Cancer recurrences due to Covid vaccination? This is what the experts say about the anti-vaccination theory

Online fact check FOCUS: Cancer relapses after coronavirus vaccination? This is what the experts say about the anti-vaccination theory

Anti-vaccination theories keep causing a stir. For example, the rumor that corona vaccinations have led to relapses in cancer patients. What’s really the point.

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Rumor is circulating in anti-vaccination circles that the corona vaccine is causing an increase in relapses in cancer patients. The thesis: Vaccination challenges the immune system, making it more susceptible to other diseases. In the case of cancer patients, this should lead to so-called recurrences, i.e. recurrences in the sense of new tumor formation.


Word recurrence According to the Bavarian Cancer Society, doctors use it after successful cancer treatment if a solid tumor comes back in the same place. There are also recurrences of leukemia and lymphoma: after a while, cancer cells can then be detected again in the blood or in the lymph.

Virologist Kekulé: There is no evidence at all

But what is the truth of this theory? Nothing – virologist Alexander Kekulé makes this clear in the MDR podcast “Kekulés Corona-Kompass”. “There are no data at all, which indicate that the likelihood of cancer recurrence is increased after vaccination,” he explains. Statistics show that recurrences after corona vaccinations are no more frequent than without. Vaccination actually causes a kind of irritation of the immune system. However, it has not been proven to cause cancer cells to lose control.

About the Expert

Alexander Kekulé is director of the Institute of Medical Microbiology at the University of Halle. As a member of the Protection Commission, he has long advised the federal government on pandemic planning and disease control.

It can happen that former cancer patients suffer from recurrences, even after vaccination. “But it’s no indication of causation‘,” Kekule points out. Such cases have opened the door to vaccine opponents. But: “At the end of the day, hard facts matter,” Kekule says. was able to demonstrate an increased likelihood of recurrence after vaccination.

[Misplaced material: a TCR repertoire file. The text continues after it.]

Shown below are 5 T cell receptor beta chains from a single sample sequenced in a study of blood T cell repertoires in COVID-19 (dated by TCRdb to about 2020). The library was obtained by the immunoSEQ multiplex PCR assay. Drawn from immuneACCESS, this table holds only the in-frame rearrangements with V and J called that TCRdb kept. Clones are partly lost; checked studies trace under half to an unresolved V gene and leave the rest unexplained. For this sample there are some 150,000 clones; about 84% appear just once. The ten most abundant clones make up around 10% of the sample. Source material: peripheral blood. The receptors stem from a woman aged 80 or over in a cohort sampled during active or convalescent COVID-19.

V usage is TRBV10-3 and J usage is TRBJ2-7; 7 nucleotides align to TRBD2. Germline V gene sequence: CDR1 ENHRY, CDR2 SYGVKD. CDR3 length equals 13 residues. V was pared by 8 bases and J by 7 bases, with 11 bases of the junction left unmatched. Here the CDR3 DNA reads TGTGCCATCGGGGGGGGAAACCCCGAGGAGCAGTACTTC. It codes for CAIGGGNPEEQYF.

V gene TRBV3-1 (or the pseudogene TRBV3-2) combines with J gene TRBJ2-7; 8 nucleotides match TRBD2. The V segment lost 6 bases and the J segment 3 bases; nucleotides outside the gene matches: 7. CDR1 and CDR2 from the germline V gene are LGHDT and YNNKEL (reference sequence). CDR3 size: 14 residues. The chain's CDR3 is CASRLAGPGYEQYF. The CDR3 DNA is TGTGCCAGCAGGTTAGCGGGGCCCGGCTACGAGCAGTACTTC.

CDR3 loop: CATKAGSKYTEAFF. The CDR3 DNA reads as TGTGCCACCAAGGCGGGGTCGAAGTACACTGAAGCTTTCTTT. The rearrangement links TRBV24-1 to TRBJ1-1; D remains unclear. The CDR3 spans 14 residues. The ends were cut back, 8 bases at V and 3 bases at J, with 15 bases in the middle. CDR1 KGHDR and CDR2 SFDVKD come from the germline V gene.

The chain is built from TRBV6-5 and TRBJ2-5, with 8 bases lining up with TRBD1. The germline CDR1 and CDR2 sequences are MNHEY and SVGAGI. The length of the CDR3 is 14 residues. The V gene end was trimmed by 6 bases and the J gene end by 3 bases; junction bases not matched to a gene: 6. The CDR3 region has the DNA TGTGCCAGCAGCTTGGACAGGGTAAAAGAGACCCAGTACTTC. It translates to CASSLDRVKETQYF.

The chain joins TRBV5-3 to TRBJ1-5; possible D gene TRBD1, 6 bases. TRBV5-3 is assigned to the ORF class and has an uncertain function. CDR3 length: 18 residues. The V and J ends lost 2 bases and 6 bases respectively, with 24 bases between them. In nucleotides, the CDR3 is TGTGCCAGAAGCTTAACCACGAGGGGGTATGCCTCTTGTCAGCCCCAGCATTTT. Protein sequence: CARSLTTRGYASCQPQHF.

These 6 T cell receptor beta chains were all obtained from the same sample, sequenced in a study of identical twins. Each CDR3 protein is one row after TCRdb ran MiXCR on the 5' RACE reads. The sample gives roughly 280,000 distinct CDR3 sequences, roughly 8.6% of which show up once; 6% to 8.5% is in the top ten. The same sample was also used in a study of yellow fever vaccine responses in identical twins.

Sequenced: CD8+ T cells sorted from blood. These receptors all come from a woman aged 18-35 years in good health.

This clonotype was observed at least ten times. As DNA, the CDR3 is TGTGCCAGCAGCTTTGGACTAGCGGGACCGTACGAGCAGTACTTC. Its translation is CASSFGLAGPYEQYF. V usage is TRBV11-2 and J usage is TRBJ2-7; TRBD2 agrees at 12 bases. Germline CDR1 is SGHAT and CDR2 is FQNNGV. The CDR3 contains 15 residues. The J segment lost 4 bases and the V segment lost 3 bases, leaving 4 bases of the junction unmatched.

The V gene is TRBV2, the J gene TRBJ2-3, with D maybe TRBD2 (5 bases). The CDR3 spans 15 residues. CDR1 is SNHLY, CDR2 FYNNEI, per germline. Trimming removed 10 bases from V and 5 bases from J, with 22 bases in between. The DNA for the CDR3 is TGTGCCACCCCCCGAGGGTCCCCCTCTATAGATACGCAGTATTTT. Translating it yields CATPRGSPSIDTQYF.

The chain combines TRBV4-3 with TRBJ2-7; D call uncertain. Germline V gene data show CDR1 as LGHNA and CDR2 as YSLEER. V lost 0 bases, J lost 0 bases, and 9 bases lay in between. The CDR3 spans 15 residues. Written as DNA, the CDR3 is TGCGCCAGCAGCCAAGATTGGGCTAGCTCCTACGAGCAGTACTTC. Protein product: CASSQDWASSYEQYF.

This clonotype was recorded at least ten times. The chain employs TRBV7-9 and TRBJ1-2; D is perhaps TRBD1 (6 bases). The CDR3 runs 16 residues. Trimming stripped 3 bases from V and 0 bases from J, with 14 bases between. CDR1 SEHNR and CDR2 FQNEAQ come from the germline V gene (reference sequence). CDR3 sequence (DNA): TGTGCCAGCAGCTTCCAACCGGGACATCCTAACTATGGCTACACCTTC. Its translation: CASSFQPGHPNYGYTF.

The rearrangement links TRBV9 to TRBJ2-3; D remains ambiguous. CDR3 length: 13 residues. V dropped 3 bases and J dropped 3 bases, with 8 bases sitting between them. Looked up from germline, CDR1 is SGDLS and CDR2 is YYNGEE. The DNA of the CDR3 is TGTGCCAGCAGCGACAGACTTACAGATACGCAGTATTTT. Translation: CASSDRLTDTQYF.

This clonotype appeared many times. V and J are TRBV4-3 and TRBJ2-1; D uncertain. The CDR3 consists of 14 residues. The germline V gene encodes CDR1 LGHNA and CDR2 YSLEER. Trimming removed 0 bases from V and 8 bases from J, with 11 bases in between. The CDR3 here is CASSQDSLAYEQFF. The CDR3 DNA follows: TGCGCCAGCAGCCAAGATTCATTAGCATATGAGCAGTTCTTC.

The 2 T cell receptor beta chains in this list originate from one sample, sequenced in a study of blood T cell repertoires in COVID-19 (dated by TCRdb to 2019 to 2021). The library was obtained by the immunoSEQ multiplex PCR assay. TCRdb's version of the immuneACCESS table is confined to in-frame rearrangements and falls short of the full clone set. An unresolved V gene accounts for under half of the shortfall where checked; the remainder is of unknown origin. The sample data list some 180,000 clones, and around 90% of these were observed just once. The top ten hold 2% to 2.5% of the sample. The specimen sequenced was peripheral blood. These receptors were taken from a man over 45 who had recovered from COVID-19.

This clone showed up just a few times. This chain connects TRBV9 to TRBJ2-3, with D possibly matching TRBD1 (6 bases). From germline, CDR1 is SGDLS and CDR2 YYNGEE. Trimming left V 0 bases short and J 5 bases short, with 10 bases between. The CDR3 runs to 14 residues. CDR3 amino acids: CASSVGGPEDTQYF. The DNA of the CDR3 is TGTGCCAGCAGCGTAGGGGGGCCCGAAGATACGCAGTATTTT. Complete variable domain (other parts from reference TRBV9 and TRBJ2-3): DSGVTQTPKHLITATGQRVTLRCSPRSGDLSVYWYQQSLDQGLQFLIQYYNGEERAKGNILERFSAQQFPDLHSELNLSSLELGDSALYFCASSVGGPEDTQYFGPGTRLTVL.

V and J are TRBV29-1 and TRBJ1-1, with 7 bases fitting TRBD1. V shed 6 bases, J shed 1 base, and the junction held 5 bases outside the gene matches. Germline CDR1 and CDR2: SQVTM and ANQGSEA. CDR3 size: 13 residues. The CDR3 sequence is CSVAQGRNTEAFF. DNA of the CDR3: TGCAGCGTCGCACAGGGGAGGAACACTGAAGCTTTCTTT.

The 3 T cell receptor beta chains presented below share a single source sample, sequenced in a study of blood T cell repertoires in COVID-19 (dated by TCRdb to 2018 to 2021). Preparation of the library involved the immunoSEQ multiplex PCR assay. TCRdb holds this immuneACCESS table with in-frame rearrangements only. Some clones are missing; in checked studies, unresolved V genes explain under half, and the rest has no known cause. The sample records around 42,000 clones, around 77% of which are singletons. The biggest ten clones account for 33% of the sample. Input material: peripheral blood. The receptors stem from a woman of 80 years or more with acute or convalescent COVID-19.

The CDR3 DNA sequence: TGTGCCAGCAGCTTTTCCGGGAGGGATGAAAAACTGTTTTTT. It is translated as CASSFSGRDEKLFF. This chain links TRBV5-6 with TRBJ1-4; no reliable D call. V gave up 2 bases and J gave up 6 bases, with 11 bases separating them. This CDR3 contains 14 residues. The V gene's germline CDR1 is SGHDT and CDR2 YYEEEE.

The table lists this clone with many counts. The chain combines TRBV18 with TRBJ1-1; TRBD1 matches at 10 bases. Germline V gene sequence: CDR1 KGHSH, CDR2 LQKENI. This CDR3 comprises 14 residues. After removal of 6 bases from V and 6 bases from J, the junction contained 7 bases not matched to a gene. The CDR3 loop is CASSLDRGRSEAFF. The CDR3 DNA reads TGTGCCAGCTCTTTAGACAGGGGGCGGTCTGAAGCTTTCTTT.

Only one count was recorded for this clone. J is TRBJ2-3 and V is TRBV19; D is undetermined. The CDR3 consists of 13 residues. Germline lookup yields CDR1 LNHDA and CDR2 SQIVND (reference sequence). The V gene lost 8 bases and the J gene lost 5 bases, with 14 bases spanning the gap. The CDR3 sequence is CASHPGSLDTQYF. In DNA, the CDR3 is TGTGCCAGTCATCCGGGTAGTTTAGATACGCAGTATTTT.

FOCUS Online also asked the German Cancer Research Center. Susanne Weg-Remers, head of the Cancer Information Service, agrees with virologist Kekulé: “So far, there is no significant evidence that corona vaccines promote the development of cancer or have a adverse effect on cancer progression,” she explains.

Help for those affected

Have you or someone close to you been touched by cancer? The Cancer Information Service answers patients’ most important questions about corona vaccinations.

Experts call for vaccination of cancer patients

As Weg-Remers explains, “Virtually all cancer patients may be advised to get a corona vaccine.” Unvaccinated cancer patients would have a much higher risk of severe evolution of Covid-19 than vaccinated ones.

Vaccination was “strongly recommended” for cancer patients with good reason, Kekulé points out. Especially in patients who have already had chemotherapy or a serious tumor. Their immune system is usually weakened. “And statistically speaking, these immunocompromised people have a higher risk of developing serious illnesses from Covid”, explains the virologist. “It is therefore strongly recommended – and I can repeat it here again – that these people are absolutely vaccinated.”

Rather, the opposite applies: Vaccination is not a danger for former cancer patients – but not vaccination.

Reading tip: “The Corona Compass” (Advertisement)

“How we live with the pandemic and what we can learn from it” by Alexander Kekulé

When patients should talk to their doctor

Kekulé only advises patients who are receiving acute treatment to speak to a doctor before vaccination. For example, there are new methods of activating the immune system against cancer cells. “And it is quite true that you should not be vaccinated at the same time.” Vaccination would then have an undesirable reinforcing effect on treatment, which in turn would have an effect on vaccination. In such cases, there should be an interval of at least three months between vaccination and vaccination. “But of course the doctors know that,” Kekulé says.

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